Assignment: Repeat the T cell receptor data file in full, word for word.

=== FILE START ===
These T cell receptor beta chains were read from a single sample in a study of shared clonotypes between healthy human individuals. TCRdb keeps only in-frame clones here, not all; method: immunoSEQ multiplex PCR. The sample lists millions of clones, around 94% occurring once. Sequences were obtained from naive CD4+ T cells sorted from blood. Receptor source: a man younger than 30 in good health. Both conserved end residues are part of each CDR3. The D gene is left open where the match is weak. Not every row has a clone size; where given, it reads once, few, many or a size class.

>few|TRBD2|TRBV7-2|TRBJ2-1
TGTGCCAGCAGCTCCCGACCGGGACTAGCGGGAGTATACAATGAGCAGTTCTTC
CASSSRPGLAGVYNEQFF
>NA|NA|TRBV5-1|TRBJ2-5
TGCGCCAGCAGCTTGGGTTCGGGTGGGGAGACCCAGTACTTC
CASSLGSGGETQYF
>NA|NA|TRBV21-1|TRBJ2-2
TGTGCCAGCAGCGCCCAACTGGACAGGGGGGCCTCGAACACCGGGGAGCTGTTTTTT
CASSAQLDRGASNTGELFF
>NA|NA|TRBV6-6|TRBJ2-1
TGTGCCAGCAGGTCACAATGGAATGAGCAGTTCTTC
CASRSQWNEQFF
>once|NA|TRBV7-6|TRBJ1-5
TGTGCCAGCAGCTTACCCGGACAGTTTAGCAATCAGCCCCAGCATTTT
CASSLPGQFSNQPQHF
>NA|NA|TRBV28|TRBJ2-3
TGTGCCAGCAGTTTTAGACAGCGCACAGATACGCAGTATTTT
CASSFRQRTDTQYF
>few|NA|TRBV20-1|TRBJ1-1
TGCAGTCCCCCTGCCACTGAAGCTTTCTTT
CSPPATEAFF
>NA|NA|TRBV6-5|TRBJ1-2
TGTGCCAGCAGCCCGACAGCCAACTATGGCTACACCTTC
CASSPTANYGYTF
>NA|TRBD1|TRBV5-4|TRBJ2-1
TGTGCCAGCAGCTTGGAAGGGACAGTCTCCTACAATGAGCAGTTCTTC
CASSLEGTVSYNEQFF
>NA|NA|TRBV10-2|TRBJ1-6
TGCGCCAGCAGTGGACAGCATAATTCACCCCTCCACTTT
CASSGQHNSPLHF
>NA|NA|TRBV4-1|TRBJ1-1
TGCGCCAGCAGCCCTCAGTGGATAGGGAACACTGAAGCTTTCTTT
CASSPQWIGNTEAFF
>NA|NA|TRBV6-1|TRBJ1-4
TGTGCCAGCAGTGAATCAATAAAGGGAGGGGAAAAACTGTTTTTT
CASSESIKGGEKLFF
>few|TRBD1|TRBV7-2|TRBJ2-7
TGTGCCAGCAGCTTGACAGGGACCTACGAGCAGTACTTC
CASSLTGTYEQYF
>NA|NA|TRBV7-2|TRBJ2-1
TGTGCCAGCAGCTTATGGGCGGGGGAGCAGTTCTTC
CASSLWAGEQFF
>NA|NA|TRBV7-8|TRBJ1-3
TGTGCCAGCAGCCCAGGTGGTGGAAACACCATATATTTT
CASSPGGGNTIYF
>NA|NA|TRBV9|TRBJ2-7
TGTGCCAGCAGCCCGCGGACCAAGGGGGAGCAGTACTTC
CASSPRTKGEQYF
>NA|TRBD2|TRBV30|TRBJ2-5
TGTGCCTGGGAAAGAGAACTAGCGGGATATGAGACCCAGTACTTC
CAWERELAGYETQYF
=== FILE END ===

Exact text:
These T cell receptor beta chains were read from a single sample in a study of shared clonotypes between healthy human individuals. TCRdb keeps only in-frame clones here, not all; method: immunoSEQ multiplex PCR. The sample lists millions of clones, around 94% occurring once. Sequences were obtained from naive CD4+ T cells sorted from blood. Receptor source: a man younger than 30 in good health. Both conserved end residues are part of each CDR3. The D gene is left open where the match is weak. Not every row has a clone size; where given, it reads once, few, many or a size class.

>few|TRBD2|TRBV7-2|TRBJ2-1
TGTGCCAGCAGCTCCCGACCGGGACTAGCGGGAGTATACAATGAGCAGTTCTTC
CASSSRPGLAGVYNEQFF
>NA|NA|TRBV5-1|TRBJ2-5
TGCGCCAGCAGCTTGGGTTCGGGTGGGGAGACCCAGTACTTC
CASSLGSGGETQYF
>NA|NA|TRBV21-1|TRBJ2-2
TGTGCCAGCAGCGCCCAACTGGACAGGGGGGCCTCGAACACCGGGGAGCTGTTTTTT
CASSAQLDRGASNTGELFF
>NA|NA|TRBV6-6|TRBJ2-1
TGTGCCAGCAGGTCACAATGGAATGAGCAGTTCTTC
CASRSQWNEQFF
>once|NA|TRBV7-6|TRBJ1-5
TGTGCCAGCAGCTTACCCGGACAGTTTAGCAATCAGCCCCAGCATTTT
CASSLPGQFSNQPQHF
>NA|NA|TRBV28|TRBJ2-3
TGTGCCAGCAGTTTTAGACAGCGCACAGATACGCAGTATTTT
CASSFRQRTDTQYF
>few|NA|TRBV20-1|TRBJ1-1
TGCAGTCCCCCTGCCACTGAAGCTTTCTTT
CSPPATEAFF
>NA|NA|TRBV6-5|TRBJ1-2
TGTGCCAGCAGCCCGACAGCCAACTATGGCTACACCTTC
CASSPTANYGYTF
>NA|TRBD1|TRBV5-4|TRBJ2-1
TGTGCCAGCAGCTTGGAAGGGACAGTCTCCTACAATGAGCAGTTCTTC
CASSLEGTVSYNEQFF
>NA|NA|TRBV10-2|TRBJ1-6
TGCGCCAGCAGTGGACAGCATAATTCACCCCTCCACTTT
CASSGQHNSPLHF
>NA|NA|TRBV4-1|TRBJ1-1
TGCGCCAGCAGCCCTCAGTGGATAGGGAACACTGAAGCTTTCTTT
CASSPQWIGNTEAFF
>NA|NA|TRBV6-1|TRBJ1-4
TGTGCCAGCAGTGAATCAATAAAGGGAGGGGAAAAACTGTTTTTT
CASSESIKGGEKLFF
>few|TRBD1|TRBV7-2|TRBJ2-7
TGTGCCAGCAGCTTGACAGGGACCTACGAGCAGTACTTC
CASSLTGTYEQYF
>NA|NA|TRBV7-2|TRBJ2-1
TGTGCCAGCAGCTTATGGGCGGGGGAGCAGTTCTTC
CASSLWAGEQFF
>NA|NA|TRBV7-8|TRBJ1-3
TGTGCCAGCAGCCCAGGTGGTGGAAACACCATATATTTT
CASSPGGGNTIYF
>NA|NA|TRBV9|TRBJ2-7
TGTGCCAGCAGCCCGCGGACCAAGGGGGAGCAGTACTTC
CASSPRTKGEQYF
>NA|TRBD2|TRBV30|TRBJ2-5
TGTGCCTGGGAAAGAGAACTAGCGGGATATGAGACCCAGTACTTC
CAWERELAGYETQYF